Amiodarone (PM101), Lidocaine or Neither for Out-Of-Hospital Cardiac Arrest Due to Ventricular Fibrillation or Tachycardia
The goal of Amiodarone, Lidocaine or Placebo Study (ALPS) is to determine if survival to hospital discharge is improved with early (and if necessary) repeated therapeutic administration of a new Captisol-Enabled formulation of IV amiodarone (PM101) compared to no antiarrhythmic drug (placebo) or lidocaine. It will compare the benefit of what is believed (but as yet unproven) to be the most effective antiarrhythmic drug (amiodarone) against the traditional standard drug (lidocaine) and against neither (placebo) in shock-resistant cardiac arrest. As such, it will potentially answer 2 critical questions: (1) are antiarrhythmic drugs effective for the treatment of VF cardiac arrest[DELTA] (2) is amiodarone preferable to lidocaine for such treatment[DELTA] Answering these questions will determine the proven role (if any) of antiarrhythmic drugs for future generations of patients with out-of-hospital cardiac arrest.
Patients who meet the study inclusion criteria are randomized (1:1:1) to receive amiodarone, lidocaine or neither medication (a placebo made up of salt water), in addition to all other standard treatment measures for cardiac arrest given by the EMS. Patients receive standard medical care when admitted to the hospital.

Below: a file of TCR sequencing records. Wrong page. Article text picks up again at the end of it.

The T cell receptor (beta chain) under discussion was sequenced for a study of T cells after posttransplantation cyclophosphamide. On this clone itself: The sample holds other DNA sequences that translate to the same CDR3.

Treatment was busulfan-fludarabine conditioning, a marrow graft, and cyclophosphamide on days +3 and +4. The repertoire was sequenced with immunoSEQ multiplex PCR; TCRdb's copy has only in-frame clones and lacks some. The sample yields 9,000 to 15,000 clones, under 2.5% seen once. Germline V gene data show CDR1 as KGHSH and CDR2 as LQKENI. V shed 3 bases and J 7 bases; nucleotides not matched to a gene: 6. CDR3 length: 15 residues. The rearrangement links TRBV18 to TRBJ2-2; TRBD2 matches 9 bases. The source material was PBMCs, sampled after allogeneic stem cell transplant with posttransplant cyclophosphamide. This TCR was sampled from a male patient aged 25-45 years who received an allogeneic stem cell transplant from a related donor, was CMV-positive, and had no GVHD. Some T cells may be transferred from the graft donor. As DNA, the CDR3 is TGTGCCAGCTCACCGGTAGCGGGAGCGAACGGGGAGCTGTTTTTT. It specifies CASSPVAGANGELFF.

The relevant questions regarding antiarrhythmic drug treatment are not just which therapy is best but also whether drug treatment itself is beneficial. To adequately address these questions requires not only a comparison of the most promising available drug therapies, but the inclusion of a placebo control. Inclusion of placebo is both scientifically necessary and ethically justifiable. In its absence, proof of one agent[Right Quote]s apparent superiority over another might
only mean that one drug is less harmful than the other, not necessarily that either is truly beneficial. Antiarrhythmic medications (amiodarone, lidocaine) are frequently used as part of advanced care to treat ventricular arrhythmias that persist or recur during a cardiac arrest. Although much is known about the pharmacological effects of these drugs, there is a considerable gap in knowledge between our understanding of their mechanisms of action and whether their use actually improves survival after cardiac arrest. No pharmacologic agent has ever been demonstrated to improve survival to hospital discharge after cardiac arrest. It is not known whether these drugs may cause more harm than good.
Eligible patients will be randomly allocated to lidocaine:placebo:PM101 in a proportion of 1:1:1,
respectively, with distribution determined by the Data Coordinating Center. The contents of the study drug kit for a given case will reflect the subject[Right Quote]s randomization assignment and not require any randomization efforts in the field by EMS personnel.
a) Age at least 18 years or local age of consent
b) Non-traumatic out-of-hospital cardiac arrest treated by a ROC EMS agency with advanced life
c) VF or pulseless VT presenting as the initial arrest arrhythmia or results from conversion
of another arrhythmia (such as transient asystole or pulseless electrical activity)
d) Incessant or recurrent VF/VT after receipt of >= 1 shocks
e) Established vascular access
f) "Other" has been selectd to designate all other subjects greater than or equal to 18 years of age (except prisoners, pregnant women, children under local age of consent) who could be employees, Faculty, trainees, Residents, etc. of the site.